Do:

  • Stay somewhere close to the convention center. Avoid distance and distraction. It will save you time, help you avoid waiting on busses or transportation, and prevent you from having to lug around all your gear. More time spent at the show, whether as an attendee or exhibitor, is good for you and your business.
  • Institute a “30-minute rule.” It doesn’t matter if you’re an attendee or exhibitor, you should probably have several meetings, presentations, or activities lined up ahead of time. But you need to make sure to keep a 30-minute gap between each. Consider your physical location and how long it will take you to get where you need to go—some event centers, like at IBS, are unbelievably huge.
  • Know the flow of the convention center. While at IBS, I noticed more than a few booths struggle by assuming there would be traffic just because they were close to an entryway. But if the doors by your booth are located far from the main entrance people actually use, your “prime location” might prove to be anything but.

Don’t:

  • Put any text below eye-level. I’ve discussed before how important it is to carefully consider the experience of your booth (for specific instructions on text/design height and spacing, download my whitepaper), but the basic gist is: just because you have space on a wall or pop-up banner doesn’t mean you need to fill it with text or design. By the time your visitor has backed up enough to read that text, they’re already out of your booth. Just sayin’.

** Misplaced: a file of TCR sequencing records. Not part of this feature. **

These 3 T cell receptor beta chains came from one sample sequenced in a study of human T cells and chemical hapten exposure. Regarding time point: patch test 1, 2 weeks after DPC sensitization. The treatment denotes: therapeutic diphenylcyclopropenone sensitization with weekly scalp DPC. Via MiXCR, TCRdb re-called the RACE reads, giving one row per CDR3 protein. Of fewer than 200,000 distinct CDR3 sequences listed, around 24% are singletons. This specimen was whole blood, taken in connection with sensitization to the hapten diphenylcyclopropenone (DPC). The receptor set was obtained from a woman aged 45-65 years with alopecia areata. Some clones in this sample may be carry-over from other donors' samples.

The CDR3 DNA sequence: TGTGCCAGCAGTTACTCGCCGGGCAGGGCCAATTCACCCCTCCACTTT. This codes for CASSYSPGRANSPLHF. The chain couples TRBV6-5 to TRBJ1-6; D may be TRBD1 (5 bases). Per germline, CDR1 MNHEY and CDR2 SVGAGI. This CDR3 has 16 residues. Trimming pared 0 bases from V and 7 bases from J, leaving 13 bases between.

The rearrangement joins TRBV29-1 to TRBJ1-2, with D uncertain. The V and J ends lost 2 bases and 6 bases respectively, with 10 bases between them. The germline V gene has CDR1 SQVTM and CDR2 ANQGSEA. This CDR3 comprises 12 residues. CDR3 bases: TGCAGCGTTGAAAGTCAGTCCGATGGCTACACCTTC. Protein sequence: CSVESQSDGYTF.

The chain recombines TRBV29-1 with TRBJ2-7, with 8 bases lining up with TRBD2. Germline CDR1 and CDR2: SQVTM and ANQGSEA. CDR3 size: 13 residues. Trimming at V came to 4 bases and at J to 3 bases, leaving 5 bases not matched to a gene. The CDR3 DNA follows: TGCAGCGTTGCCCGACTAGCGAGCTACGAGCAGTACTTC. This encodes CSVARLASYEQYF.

• Staff your booth with uninvolved or uninformed people. You’d be amazed how many booths I saw where people acted like they didn’t care when visitors came by, had uncharismatic staff, or put their junior-most employee in charge of manning the booth. And then there were the people eating at their booth or spending all their time talking to their coworkers…don’t even get me started on that one.
  • Offer giveaways just to offer giveaways. We’ve all fallen guilty to it here and there, but don’t offer a random, trending item just to do it (ex. an Apple Watch just because it’s the hot new thing). If it has no tie to your company, the marketing approach at the event, etc., then it comes across as random at best, desperate at worst. Plus, it creates no link to your company in the minds of your prospects. Instead, look for more natural connections for giveaways, even if they’re less “sexy” than the trending stuff. (Ex. a kitchen company making cookies at KBIS.)

My team learned a lot at IBS this year. This show has a ripple effect throughout the entire industry, whether you know it or not. For more insights from this year’s show, read more here, here, and here.